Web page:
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Cedar Rapids, Iowa 52401
DES MOINES — A lawsuit over public records requests made to the state auditor’s office has been dismissed by a state judge.
Iowa District Court Judge Robert Hanson on Tuesday dismissed the lawsuit, which was brought by the Kirkwood Institute, an Iowa-based conservative legal organization, against Democratic state Auditor Rob Sand.
Hanson said the auditor’s office properly applied state law when withholding some documents in a pair of records requests from Kirkwood.
According to court documents, the auditor’s office provided several hundred pages of email records per the request but withheld nine email strings, citing confidentiality protections in state law.
The judge determined those records “were properly maintained as confidential and withheld,” according to court documents.
“We are committed to transparency, but also to protecting whistleblowers who help us uncover waste, fraud, and corruption,” Sand said in a statement.
“We’ve had everyone from right-wing media outlets to the Democratic National Committee ask for records that could possibly identify tipsters,” he said. “Our answer is the same every time: We must deny requests that would chip away at our ability to protect whistleblowers and save taxpayers money.”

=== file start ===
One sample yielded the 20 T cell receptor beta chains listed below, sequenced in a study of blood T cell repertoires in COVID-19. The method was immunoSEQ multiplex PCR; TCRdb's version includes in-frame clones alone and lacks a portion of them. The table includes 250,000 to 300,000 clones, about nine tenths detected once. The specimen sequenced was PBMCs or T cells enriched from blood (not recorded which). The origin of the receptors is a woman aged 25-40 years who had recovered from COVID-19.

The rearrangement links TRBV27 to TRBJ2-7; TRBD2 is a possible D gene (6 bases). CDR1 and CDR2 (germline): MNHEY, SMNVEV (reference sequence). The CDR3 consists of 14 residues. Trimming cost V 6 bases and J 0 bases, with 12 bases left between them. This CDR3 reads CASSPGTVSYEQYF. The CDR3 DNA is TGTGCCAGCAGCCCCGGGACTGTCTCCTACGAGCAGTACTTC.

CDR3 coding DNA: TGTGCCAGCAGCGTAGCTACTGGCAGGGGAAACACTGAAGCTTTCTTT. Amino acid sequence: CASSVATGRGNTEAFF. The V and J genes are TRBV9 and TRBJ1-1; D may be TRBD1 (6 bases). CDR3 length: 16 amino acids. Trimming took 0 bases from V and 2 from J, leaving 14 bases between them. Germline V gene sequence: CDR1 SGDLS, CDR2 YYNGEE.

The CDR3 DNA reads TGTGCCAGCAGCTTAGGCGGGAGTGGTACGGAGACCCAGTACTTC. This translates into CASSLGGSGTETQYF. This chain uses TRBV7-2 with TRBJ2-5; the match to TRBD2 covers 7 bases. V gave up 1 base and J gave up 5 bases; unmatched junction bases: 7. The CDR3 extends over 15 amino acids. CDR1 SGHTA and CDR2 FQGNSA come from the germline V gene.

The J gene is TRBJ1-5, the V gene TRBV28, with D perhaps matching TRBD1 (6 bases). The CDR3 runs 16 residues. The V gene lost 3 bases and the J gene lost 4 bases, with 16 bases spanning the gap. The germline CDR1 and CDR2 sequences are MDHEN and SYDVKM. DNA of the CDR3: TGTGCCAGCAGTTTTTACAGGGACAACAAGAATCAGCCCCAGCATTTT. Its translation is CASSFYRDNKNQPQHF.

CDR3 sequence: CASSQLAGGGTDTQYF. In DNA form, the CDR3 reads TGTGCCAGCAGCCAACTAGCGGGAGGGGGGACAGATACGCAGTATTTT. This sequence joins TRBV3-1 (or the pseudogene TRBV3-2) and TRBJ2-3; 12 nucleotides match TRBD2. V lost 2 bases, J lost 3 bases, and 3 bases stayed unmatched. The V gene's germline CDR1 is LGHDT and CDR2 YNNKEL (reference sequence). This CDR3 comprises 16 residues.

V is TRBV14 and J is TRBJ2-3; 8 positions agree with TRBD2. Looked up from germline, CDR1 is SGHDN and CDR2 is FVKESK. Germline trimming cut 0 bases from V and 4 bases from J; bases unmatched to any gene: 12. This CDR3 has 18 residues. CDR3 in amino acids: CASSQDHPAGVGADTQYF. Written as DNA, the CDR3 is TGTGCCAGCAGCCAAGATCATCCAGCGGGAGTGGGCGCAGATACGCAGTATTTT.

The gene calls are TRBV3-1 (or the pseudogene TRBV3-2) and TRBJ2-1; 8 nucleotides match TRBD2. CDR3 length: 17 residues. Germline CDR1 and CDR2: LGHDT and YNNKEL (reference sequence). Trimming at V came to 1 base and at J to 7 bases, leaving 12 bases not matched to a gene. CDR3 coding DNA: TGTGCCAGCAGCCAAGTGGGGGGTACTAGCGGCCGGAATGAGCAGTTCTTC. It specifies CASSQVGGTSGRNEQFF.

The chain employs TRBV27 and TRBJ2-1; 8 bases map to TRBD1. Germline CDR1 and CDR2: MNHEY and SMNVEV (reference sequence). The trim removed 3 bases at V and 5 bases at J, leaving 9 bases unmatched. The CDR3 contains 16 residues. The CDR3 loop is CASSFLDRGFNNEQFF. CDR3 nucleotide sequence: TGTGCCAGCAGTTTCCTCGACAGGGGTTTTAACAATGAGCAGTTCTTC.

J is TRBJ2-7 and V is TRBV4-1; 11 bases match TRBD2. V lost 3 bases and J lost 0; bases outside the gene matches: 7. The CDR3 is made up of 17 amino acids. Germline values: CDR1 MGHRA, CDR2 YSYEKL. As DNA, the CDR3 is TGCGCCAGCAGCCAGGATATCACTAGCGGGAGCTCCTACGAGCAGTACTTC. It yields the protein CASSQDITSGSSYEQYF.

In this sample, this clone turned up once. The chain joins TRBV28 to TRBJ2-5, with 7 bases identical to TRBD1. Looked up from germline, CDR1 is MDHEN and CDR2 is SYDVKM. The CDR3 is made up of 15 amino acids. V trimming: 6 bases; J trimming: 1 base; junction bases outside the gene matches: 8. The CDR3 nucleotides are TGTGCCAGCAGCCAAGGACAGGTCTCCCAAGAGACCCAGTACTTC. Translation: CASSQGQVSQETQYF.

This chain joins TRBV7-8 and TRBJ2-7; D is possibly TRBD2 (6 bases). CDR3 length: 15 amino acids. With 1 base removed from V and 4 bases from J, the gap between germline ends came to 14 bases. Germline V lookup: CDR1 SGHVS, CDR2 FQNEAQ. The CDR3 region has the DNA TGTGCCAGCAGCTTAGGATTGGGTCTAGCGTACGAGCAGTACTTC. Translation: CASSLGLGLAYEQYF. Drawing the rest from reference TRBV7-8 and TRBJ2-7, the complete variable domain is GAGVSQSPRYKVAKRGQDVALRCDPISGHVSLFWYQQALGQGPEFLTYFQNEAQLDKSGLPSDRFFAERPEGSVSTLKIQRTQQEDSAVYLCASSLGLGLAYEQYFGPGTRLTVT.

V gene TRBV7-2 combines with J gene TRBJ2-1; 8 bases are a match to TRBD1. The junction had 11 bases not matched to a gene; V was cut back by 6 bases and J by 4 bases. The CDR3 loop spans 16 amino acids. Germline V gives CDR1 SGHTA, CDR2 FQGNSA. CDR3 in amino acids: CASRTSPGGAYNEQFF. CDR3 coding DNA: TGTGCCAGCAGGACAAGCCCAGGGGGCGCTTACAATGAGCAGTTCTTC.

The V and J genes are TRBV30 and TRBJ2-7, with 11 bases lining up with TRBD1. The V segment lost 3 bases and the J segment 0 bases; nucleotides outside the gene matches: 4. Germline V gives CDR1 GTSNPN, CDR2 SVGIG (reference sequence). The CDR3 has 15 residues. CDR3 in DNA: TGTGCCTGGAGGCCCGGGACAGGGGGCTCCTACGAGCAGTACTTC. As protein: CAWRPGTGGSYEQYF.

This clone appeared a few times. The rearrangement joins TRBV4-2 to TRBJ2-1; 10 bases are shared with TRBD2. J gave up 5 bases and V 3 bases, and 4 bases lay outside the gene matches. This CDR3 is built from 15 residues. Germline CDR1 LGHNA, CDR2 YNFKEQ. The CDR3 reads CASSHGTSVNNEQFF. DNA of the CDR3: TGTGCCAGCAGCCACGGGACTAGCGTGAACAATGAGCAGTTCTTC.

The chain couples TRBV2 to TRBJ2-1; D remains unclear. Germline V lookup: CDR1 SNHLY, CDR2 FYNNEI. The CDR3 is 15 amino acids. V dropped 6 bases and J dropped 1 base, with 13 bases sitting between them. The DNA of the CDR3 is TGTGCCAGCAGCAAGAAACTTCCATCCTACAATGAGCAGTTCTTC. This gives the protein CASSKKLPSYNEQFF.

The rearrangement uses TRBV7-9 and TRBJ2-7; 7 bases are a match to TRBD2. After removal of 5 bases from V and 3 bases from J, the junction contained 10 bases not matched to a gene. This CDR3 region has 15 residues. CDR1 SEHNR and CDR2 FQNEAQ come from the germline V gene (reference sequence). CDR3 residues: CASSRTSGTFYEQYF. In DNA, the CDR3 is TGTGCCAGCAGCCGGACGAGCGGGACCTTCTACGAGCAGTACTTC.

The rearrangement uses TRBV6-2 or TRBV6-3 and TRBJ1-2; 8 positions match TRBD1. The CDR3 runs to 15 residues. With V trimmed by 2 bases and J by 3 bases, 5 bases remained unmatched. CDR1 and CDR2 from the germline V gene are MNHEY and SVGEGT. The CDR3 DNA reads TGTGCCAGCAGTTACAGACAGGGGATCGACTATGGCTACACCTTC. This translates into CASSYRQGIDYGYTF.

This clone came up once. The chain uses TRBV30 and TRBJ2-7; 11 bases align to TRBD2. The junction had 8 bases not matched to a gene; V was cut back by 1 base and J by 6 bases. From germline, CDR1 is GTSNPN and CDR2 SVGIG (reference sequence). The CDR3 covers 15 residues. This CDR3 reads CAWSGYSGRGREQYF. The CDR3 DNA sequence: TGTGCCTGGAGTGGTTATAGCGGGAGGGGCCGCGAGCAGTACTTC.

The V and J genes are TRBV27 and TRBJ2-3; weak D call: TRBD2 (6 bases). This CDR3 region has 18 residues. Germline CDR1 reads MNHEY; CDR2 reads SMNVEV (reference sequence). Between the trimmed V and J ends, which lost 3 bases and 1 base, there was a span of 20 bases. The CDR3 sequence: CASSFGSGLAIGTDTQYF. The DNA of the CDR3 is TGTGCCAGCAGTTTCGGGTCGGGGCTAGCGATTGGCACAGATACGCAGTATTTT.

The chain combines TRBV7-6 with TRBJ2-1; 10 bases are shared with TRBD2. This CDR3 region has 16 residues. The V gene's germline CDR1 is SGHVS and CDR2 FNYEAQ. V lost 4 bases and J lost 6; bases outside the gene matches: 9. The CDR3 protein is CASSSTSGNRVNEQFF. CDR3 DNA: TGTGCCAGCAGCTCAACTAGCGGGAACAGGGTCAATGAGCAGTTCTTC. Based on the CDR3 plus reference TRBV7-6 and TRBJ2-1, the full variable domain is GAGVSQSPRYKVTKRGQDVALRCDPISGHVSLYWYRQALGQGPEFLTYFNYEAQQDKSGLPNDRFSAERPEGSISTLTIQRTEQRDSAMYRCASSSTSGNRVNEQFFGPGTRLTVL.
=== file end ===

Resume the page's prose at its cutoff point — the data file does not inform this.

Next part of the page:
AMES TICKET A $1 MILLION WINNER: A Mega Millions ticket bought at an Ames convenience store is a $1 million winner, according to the Iowa Lottery.
It is the third Mega Millions prize of at least $1 million won in Iowa in just more than a month, the lottery said.
The latest winning ticket came within one number of winning the $191 million jackpot, the lottery said. With no winner, that jackpot now increases to an estimated $210 million for Friday’s drawing.
ISRAEL BONDS: The state of Iowa made a $10 million investment in Israel Bonds, state treasurer Mike Fitzgerald announced.
Iowa becomes the 28th state to purchase bonds through the Development Corporation for Israel, Fitzgerald’s office said.
“This is a strong investment for Iowa,” Fitzgerald said in a news release. “Our policy is to seek good returns from safe investments. These bonds will earn over $85,000 more than a U.S. T-bill. Additionally, Israel Bonds have never defaulted in over 73 years of issuing debt.”